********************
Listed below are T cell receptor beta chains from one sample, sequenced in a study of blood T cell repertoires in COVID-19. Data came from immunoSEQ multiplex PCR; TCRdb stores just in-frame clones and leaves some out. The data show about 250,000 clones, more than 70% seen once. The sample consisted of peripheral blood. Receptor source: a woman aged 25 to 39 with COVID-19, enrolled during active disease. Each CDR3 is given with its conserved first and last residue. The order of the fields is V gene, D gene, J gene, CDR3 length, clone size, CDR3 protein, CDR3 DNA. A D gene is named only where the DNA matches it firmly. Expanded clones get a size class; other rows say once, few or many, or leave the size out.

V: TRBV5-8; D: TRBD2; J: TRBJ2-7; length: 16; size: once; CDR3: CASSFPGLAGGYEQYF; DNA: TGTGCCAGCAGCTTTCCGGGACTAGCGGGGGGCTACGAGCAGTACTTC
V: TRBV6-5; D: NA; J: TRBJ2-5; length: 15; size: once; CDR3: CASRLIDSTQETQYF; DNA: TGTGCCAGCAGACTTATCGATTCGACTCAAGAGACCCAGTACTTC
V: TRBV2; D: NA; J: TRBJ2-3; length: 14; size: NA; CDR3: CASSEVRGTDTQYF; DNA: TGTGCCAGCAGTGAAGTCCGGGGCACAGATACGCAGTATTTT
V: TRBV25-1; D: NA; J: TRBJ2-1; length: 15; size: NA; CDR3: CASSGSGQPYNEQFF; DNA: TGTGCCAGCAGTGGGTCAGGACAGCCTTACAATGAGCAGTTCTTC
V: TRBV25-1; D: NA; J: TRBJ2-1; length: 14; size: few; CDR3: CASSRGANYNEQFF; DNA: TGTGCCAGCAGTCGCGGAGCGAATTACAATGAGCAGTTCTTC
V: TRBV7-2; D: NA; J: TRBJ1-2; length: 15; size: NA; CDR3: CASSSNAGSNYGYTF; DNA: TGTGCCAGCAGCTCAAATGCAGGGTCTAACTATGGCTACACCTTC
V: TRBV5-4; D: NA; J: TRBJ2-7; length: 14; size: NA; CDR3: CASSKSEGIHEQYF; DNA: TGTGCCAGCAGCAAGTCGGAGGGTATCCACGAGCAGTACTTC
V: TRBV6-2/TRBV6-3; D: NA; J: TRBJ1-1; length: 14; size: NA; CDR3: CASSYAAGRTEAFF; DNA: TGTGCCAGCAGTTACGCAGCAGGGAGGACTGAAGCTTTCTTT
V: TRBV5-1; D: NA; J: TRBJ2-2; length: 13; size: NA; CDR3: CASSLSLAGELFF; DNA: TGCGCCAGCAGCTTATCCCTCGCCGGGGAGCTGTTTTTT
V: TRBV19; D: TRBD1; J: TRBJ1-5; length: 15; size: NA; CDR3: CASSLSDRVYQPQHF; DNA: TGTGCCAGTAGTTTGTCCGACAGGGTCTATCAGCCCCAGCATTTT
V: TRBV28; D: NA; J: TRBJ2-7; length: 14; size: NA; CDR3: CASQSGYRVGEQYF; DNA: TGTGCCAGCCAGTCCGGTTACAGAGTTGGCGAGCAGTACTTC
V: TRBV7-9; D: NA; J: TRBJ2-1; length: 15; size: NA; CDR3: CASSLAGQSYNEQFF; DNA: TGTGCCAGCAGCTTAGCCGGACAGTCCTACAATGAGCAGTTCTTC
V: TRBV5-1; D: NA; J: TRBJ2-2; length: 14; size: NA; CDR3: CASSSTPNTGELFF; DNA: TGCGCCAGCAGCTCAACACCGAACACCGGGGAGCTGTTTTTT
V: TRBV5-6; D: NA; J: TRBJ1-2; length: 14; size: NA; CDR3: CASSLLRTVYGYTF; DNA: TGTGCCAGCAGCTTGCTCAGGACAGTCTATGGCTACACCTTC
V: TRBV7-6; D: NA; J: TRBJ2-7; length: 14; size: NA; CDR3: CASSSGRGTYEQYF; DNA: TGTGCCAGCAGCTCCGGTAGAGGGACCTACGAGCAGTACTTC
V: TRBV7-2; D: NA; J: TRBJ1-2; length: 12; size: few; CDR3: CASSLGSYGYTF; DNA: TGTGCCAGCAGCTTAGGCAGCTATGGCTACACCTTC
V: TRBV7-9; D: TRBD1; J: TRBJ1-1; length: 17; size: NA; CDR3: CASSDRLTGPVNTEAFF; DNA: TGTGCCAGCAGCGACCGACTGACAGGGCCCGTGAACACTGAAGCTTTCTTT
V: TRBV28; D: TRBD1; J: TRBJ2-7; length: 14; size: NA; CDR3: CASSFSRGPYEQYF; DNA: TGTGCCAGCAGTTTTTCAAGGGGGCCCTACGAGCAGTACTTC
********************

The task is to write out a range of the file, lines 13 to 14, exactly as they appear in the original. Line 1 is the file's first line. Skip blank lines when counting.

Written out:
V: TRBV7-9; D: NA; J: TRBJ2-1; length: 15; size: NA; CDR3: CASSLAGQSYNEQFF; DNA: TGTGCCAGCAGCTTAGCCGGACAGTCCTACAATGAGCAGTTCTTC
V: TRBV5-1; D: NA; J: TRBJ2-2; length: 14; size: NA; CDR3: CASSSTPNTGELFF; DNA: TGCGCCAGCAGCTCAACACCGAACACCGGGGAGCTGTTTTTT